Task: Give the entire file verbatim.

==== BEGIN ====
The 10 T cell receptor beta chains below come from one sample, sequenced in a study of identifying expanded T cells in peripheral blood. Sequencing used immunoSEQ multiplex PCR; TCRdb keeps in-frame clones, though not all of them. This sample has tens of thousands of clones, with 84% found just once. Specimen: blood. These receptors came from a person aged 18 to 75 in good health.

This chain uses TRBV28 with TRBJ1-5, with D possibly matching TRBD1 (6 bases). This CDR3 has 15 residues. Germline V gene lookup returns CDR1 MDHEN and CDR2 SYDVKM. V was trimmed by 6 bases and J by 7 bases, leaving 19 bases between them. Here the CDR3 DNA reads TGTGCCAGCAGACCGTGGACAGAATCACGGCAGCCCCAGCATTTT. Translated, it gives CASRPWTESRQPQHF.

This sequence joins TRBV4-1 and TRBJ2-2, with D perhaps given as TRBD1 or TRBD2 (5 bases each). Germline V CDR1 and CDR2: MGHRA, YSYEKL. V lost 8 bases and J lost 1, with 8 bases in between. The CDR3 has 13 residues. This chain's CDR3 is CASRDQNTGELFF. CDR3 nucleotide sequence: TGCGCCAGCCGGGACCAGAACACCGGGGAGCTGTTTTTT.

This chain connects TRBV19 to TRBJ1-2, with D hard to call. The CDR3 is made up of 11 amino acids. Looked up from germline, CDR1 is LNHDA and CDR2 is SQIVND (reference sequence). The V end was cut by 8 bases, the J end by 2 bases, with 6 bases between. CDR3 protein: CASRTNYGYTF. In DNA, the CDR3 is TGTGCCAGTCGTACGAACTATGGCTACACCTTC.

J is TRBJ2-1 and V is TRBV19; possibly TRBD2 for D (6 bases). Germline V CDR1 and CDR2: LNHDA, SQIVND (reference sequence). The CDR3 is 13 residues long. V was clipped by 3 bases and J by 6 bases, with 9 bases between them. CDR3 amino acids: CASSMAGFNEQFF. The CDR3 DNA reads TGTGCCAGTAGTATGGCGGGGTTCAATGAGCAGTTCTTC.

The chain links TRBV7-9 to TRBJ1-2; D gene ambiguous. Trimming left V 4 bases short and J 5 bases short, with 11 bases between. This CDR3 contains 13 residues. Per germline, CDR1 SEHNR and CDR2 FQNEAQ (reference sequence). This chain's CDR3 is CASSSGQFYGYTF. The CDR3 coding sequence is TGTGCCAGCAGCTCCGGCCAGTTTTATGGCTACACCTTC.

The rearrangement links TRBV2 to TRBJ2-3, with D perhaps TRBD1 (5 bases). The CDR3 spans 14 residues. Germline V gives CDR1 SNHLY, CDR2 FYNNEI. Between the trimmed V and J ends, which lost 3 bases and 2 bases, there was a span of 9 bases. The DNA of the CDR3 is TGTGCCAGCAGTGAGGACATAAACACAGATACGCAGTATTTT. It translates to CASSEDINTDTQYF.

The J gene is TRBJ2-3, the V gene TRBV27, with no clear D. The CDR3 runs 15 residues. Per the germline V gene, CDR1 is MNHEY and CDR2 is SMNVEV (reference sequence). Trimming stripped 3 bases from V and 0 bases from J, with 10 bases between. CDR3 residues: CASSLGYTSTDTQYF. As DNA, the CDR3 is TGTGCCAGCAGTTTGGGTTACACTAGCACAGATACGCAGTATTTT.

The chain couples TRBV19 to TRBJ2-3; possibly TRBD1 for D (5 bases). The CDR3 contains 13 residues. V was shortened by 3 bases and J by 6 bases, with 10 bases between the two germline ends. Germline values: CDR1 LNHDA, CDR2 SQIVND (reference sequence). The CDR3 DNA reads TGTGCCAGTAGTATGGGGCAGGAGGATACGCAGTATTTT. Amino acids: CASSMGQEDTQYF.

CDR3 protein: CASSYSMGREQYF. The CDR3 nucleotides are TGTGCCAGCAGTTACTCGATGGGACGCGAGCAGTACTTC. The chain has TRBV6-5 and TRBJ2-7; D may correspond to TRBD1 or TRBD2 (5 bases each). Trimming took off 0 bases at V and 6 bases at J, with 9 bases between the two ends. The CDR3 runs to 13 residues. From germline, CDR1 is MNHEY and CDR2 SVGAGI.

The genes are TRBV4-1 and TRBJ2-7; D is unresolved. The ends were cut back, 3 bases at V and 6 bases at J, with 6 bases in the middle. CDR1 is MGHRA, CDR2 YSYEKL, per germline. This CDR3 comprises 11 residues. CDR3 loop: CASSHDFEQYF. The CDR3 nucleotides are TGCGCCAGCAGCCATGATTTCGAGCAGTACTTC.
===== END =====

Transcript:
The 10 T cell receptor beta chains below come from one sample, sequenced in a study of identifying expanded T cells in peripheral blood. Sequencing used immunoSEQ multiplex PCR; TCRdb keeps in-frame clones, though not all of them. This sample has tens of thousands of clones, with 84% found just once. Specimen: blood. These receptors came from a person aged 18 to 75 in good health.

This chain uses TRBV28 with TRBJ1-5, with D possibly matching TRBD1 (6 bases). This CDR3 has 15 residues. Germline V gene lookup returns CDR1 MDHEN and CDR2 SYDVKM. V was trimmed by 6 bases and J by 7 bases, leaving 19 bases between them. Here the CDR3 DNA reads TGTGCCAGCAGACCGTGGACAGAATCACGGCAGCCCCAGCATTTT. Translated, it gives CASRPWTESRQPQHF.

This sequence joins TRBV4-1 and TRBJ2-2, with D perhaps given as TRBD1 or TRBD2 (5 bases each). Germline V CDR1 and CDR2: MGHRA, YSYEKL. V lost 8 bases and J lost 1, with 8 bases in between. The CDR3 has 13 residues. This chain's CDR3 is CASRDQNTGELFF. CDR3 nucleotide sequence: TGCGCCAGCCGGGACCAGAACACCGGGGAGCTGTTTTTT.

This chain connects TRBV19 to TRBJ1-2, with D hard to call. The CDR3 is made up of 11 amino acids. Looked up from germline, CDR1 is LNHDA and CDR2 is SQIVND (reference sequence). The V end was cut by 8 bases, the J end by 2 bases, with 6 bases between. CDR3 protein: CASRTNYGYTF. In DNA, the CDR3 is TGTGCCAGTCGTACGAACTATGGCTACACCTTC.

J is TRBJ2-1 and V is TRBV19; possibly TRBD2 for D (6 bases). Germline V CDR1 and CDR2: LNHDA, SQIVND (reference sequence). The CDR3 is 13 residues long. V was clipped by 3 bases and J by 6 bases, with 9 bases between them. CDR3 amino acids: CASSMAGFNEQFF. The CDR3 DNA reads TGTGCCAGTAGTATGGCGGGGTTCAATGAGCAGTTCTTC.

The chain links TRBV7-9 to TRBJ1-2; D gene ambiguous. Trimming left V 4 bases short and J 5 bases short, with 11 bases between. This CDR3 contains 13 residues. Per germline, CDR1 SEHNR and CDR2 FQNEAQ (reference sequence). This chain's CDR3 is CASSSGQFYGYTF. The CDR3 coding sequence is TGTGCCAGCAGCTCCGGCCAGTTTTATGGCTACACCTTC.

The rearrangement links TRBV2 to TRBJ2-3, with D perhaps TRBD1 (5 bases). The CDR3 spans 14 residues. Germline V gives CDR1 SNHLY, CDR2 FYNNEI. Between the trimmed V and J ends, which lost 3 bases and 2 bases, there was a span of 9 bases. The DNA of the CDR3 is TGTGCCAGCAGTGAGGACATAAACACAGATACGCAGTATTTT. It translates to CASSEDINTDTQYF.

The J gene is TRBJ2-3, the V gene TRBV27, with no clear D. The CDR3 runs 15 residues. Per the germline V gene, CDR1 is MNHEY and CDR2 is SMNVEV (reference sequence). Trimming stripped 3 bases from V and 0 bases from J, with 10 bases between. CDR3 residues: CASSLGYTSTDTQYF. As DNA, the CDR3 is TGTGCCAGCAGTTTGGGTTACACTAGCACAGATACGCAGTATTTT.

The chain couples TRBV19 to TRBJ2-3; possibly TRBD1 for D (5 bases). The CDR3 contains 13 residues. V was shortened by 3 bases and J by 6 bases, with 10 bases between the two germline ends. Germline values: CDR1 LNHDA, CDR2 SQIVND (reference sequence). The CDR3 DNA reads TGTGCCAGTAGTATGGGGCAGGAGGATACGCAGTATTTT. Amino acids: CASSMGQEDTQYF.

CDR3 protein: CASSYSMGREQYF. The CDR3 nucleotides are TGTGCCAGCAGTTACTCGATGGGACGCGAGCAGTACTTC. The chain has TRBV6-5 and TRBJ2-7; D may correspond to TRBD1 or TRBD2 (5 bases each). Trimming took off 0 bases at V and 6 bases at J, with 9 bases between the two ends. The CDR3 runs to 13 residues. From germline, CDR1 is MNHEY and CDR2 SVGAGI.

The genes are TRBV4-1 and TRBJ2-7; D is unresolved. The ends were cut back, 3 bases at V and 6 bases at J, with 6 bases in the middle. CDR1 is MGHRA, CDR2 YSYEKL, per germline. This CDR3 comprises 11 residues. CDR3 loop: CASSHDFEQYF. The CDR3 nucleotides are TGCGCCAGCAGCCATGATTTCGAGCAGTACTTC.